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This blog is written and maintained by Miss Cuddlywumps, a fluffy-tailed calico cat who is both classically educated and familiar with mysteries. She receives creative input from the Real Cats and clerical assistance from She of Little Talent (old SoLT, a.k.a. Roby Sweet). Comments or complaints should be addressed to Miss C rather than to old SoLt (Ms. Sweet). Ms. Sweet accepts no responsibility for Miss C's opinions.

Thursday, April 6, 2017

Hunting with Cheetahs: A Royal Sport of the Past

Emperor Akbar hunting with cheetahs.
By Painter at the Court of Akbar c. 1602.
Public domain, via Wikimedia Commons
It is hard to believe now, but beginning at least a few thousand years ago, humans trained cheetahs as to hunt with them. When we first heard of this, the little bit of information we had raised several questions: When, where, why, how? And of course, What? To understand hunting with cheetahs, let’s start with the cheetahs themselves.

A few cheetah facts

The cheetah, Acinonyx jubatus, is the world’s fastest land animal. The common name “cheetah” actually describes the cat’s spotted coat. It comes from a Hindi word (chita) meaning “spotted” or “sprinkled.” When you picture a cheetah, you probably see a cat with a compact head with black “tear lines” on the face, a small waist, long legs, and a superflexible spine—adaptations that help them run at up to 54 miles per hour for short distances. This remarkable speed is what allows them to catch their prey.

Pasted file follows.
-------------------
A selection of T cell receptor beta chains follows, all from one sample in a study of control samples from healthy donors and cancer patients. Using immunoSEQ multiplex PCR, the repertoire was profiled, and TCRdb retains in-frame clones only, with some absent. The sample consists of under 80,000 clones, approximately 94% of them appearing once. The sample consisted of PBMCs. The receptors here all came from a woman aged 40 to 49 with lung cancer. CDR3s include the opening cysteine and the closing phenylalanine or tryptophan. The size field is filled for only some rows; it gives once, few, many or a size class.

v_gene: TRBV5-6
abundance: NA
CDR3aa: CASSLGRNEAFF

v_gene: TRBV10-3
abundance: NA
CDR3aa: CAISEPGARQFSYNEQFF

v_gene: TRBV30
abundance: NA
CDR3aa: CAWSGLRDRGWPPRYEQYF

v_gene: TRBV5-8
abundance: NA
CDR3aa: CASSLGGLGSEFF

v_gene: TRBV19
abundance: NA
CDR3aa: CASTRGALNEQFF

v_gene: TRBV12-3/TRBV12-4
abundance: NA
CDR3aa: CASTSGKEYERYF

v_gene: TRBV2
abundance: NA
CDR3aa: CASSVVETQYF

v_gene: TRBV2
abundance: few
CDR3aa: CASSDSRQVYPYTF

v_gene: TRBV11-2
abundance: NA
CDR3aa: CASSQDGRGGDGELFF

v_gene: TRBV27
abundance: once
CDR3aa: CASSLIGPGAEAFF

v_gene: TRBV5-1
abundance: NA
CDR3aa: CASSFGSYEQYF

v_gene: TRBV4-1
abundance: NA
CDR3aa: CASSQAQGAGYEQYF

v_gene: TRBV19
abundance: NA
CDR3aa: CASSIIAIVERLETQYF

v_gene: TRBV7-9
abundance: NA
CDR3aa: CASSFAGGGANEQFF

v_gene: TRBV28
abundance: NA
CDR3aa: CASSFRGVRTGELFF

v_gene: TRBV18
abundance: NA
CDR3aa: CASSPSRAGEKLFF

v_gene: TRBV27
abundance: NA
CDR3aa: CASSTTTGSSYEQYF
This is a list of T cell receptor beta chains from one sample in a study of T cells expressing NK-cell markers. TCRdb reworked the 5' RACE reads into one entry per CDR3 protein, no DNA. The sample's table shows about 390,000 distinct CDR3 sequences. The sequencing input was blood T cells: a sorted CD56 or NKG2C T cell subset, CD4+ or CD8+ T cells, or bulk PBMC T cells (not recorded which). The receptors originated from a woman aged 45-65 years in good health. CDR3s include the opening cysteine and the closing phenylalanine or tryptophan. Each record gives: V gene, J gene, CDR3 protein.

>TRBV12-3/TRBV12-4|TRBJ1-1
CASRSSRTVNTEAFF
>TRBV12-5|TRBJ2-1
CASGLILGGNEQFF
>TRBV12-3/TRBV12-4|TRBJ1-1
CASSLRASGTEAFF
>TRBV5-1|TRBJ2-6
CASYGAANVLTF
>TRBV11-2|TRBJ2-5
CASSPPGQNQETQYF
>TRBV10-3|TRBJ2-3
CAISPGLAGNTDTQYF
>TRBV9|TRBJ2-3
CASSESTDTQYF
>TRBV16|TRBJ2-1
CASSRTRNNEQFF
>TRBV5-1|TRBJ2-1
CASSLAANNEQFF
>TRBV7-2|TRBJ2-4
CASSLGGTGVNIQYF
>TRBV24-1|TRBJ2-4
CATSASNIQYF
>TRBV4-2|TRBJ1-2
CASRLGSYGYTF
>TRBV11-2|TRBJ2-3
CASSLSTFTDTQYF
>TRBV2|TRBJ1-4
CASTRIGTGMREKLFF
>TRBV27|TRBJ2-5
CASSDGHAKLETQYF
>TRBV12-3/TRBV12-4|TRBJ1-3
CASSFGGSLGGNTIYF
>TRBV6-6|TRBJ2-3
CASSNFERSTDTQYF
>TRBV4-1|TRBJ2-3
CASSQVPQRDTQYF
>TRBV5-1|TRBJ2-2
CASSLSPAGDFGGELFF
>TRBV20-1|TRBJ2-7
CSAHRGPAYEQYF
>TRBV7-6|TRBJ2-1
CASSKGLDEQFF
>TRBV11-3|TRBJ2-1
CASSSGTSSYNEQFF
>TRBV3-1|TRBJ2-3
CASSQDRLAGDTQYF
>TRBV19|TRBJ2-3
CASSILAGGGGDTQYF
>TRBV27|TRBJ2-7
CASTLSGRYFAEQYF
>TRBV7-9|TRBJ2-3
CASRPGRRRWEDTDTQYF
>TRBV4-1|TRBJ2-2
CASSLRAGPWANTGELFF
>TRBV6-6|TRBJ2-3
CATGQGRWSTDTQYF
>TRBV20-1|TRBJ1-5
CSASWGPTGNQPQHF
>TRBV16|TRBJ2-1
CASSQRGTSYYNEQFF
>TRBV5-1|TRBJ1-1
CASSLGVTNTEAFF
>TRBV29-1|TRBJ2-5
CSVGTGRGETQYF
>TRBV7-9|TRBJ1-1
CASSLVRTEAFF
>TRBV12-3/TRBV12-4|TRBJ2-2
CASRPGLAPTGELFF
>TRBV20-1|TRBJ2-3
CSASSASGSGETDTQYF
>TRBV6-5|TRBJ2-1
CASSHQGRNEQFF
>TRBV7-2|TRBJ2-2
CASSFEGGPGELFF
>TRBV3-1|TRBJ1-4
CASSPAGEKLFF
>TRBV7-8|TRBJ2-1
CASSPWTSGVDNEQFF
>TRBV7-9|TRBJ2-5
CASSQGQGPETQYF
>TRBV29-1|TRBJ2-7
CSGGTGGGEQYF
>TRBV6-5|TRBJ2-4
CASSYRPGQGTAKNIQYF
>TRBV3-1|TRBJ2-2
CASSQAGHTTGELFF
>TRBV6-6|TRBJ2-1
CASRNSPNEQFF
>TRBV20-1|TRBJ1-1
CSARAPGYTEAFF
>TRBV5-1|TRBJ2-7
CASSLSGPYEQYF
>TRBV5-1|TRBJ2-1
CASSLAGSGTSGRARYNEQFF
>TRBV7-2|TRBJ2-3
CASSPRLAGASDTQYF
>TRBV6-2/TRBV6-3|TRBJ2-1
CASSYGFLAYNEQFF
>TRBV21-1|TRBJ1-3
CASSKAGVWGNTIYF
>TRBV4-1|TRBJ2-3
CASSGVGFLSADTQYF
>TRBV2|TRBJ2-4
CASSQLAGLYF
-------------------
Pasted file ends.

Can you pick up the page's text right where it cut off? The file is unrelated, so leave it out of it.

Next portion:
Prince Hunting with Cheetah.India, West Bengal, 1764 or earlier. Opaque watercolor on gold paper. Los Angeles County Museum of Art. Public domain.
Prince Hunting with Cheetah.
India, West Bengal, 1764 or earlier.
Opaque watercolor on gold paper.
Los Angeles County Museum of Art.
Public domain, via Wikimedia Commons
These cats are found in much of sub-Saharan Africa, where they hunt on grassy plains and open forests. The Asiatic cheetah (A. jubatus venaticus) is now critically endangered, but it was once found in India and southwestern Asia. There may be only 60 Asiatic cheetahs alive today, all in Iran. The Asiatic subspecies will be the focus of much of this post.

It all starts in Egypt

Mongol hunter and cheetah in Tsonjin Boldog, Tuv aimag, Mongolia. Enerelt at English Wikipedia [CC BY-SA 3.0].
Mongol hunter and cheetah in
Tsonjin Boldog, Tuv aimag, Mongolia.
Enerelt at English Wikipedia [CC BY-SA 3.0].
The Egyptians did not only domesticate the felines that would become house cats, they also tamed cheetahs, starting in 1550 BC or earlier. They taught cheetahs to hunt with humans, but they didn’t do it the way you might expect, by catching cubs and raising them among humans. No, they needed cats that already knew how to hunt, and that meant capturing adults to be tamed and trained. During the hunt, the trained cheetahs were kept blindfolded until the right moment. After prey had been flushed out, the cats were let go to run it down.

From Egypt, this hunting method spread to Persia and India, where the practice continued at least into the 20th century (and where the cheetahs were often called “hunting leopards”). Taking adults from the wild likely played a role in the Asiatic cheetah’s quick decline, and as local cheetahs became rare in India, the wealthy imported African cheetahs for use in hunting.